JESUIT HAGIOGRAPHY

Historia de la vida del P. Francesco Xavier.

Seville, Francesco de Lyra, 1619.

£1,950

FIRST EDITION thus. 4to. pp. (xvi) 857 (xi). Roman letter, little Italic. Woodcut printer’s device to t-p, full-page woodcut of cross within arch, decorated initials and ornaments. Outer margin of first and last few ll. frayed and repaired with a little loss, varying degrees of browning throughout, tiny worm trail to blank lower margin of one gathering. A perfectly acceptable copy in contemporary limp vellum, yapp edges, title inked to spine, a.e.r., ex-libris of Jesuit Collegium of Sts Peter and Paul in Mexico City, marca de fuego of Seminario Conciliar de Mexico to upper fore-edge.

Scarce copy of the first Castilian translation by Alonso de Sandoval S.J. of this most important life of St Francis Xavier. João de Luceña (1549-1600) was a Portuguese Jesuit who spent his life in Lisbon. In addition to numerous volumes of sermons considered among the great outputs of Portuguese literature, in 1600 he published in Portuguese the extremely successful ‘Historia’—the hagiography of one of the founders of the Jesuit Order, translated into several languages including Italian, Latin and Catalan. ‘Historia’ follows Xavier’s life from birth to his education and early preaching activity, devoting most of the 800 pages to his missionary activity in India, Japan and China, including the foundation of colleges, his conversion of princes and monarchs and resilience to local opposition. Anecdotal narratives are frequent, highlighting his preaching power, divine providential assistance and his keenness to devote, like a martyr, his life to evangelisation. Xavier is presented as ‘Apóstolo de las Índias’ to stress the appropriation of the Oriental Indies as a land of evangelisation by Jesuit missionaries. In addition to affirming a strictly Portuguese nationalist message, Luceña sought to counteract ‘the efforts of the mendicant orders to penetrate into China and Japan, by affirming, on the one hand, the priority and originality of the Jesuit project of evangelisation and, on the other, the superiority of its knowledge and dominion over Asian cultures in qualitative and theological terms’ (Guimarães, ‘Entre a Hagiografia e a Crónica’, 112).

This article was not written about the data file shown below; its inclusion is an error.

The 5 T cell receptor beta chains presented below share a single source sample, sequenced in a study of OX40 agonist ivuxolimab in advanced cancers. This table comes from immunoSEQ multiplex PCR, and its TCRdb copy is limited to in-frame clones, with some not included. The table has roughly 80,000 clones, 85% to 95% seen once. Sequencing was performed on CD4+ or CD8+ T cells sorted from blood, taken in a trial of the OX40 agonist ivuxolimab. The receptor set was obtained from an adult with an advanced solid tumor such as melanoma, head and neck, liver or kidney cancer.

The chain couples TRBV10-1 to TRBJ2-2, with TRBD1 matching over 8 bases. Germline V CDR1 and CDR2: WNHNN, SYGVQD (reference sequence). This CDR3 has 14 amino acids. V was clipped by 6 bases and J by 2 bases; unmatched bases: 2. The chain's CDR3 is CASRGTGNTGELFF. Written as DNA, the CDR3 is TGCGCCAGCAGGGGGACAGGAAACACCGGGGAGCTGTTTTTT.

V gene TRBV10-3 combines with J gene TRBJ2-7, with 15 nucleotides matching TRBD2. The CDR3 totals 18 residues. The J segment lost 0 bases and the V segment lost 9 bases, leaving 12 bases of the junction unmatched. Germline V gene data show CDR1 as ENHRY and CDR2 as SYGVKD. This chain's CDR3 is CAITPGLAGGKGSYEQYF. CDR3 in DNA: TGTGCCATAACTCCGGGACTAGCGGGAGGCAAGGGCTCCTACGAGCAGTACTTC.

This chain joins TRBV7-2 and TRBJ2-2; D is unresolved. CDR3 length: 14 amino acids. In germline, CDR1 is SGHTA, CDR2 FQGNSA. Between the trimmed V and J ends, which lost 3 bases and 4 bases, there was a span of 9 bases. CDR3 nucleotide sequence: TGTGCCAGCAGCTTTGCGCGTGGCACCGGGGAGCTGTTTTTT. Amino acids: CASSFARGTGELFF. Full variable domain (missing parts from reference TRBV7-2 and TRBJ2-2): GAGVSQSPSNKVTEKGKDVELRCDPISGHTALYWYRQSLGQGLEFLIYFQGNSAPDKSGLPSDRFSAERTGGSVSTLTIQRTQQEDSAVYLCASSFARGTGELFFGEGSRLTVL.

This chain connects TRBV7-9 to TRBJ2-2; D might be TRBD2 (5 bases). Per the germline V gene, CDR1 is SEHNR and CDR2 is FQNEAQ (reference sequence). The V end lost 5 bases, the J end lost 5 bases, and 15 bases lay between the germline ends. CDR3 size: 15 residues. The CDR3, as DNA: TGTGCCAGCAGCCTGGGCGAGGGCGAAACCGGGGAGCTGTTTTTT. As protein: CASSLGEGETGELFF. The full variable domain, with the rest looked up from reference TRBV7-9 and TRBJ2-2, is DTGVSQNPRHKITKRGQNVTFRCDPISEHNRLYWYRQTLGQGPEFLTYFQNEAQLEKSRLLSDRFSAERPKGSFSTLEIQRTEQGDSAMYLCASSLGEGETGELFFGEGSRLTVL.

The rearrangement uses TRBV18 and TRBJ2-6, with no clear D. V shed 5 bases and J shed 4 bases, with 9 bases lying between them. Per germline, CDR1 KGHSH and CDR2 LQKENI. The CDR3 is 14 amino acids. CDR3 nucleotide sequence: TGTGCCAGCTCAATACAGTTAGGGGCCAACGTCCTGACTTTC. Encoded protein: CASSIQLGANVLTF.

Born in Spain and raised in Peru, Alonso de Sandoval S.J. (1576-1652) was a missionary in Colombia who worked towards the evangelisation of African slaves. His most important work, ‘De instauranda Æthiopum salute’ (Seville, 1627), was an ethnographic treatise for the instruction of Jesuit missionaries on African culture, methods of evangelisation, reflections on the suffering and conditions of slaves in Spanish America, and even reprimands against brutal slave owners.

Only UPenn, Newberry and Indiana copies recorded in the US.

Palau 143366;             Medina, Bib. hispano-americana, 693; Graesse IV, 277 (mentioned only); Cordier, Bib. Japonica, 138. Not in Brunet, Cordier, Bib. Sinica or Alden. J. Gonçalves Guimarães, ‘Entre a Hagiografia e a Crónica. A História da Vida do Padre Francisco de Xavier de João de Lucena’, Review of Culture International Edition 19 (2007), 100-12.

L2906

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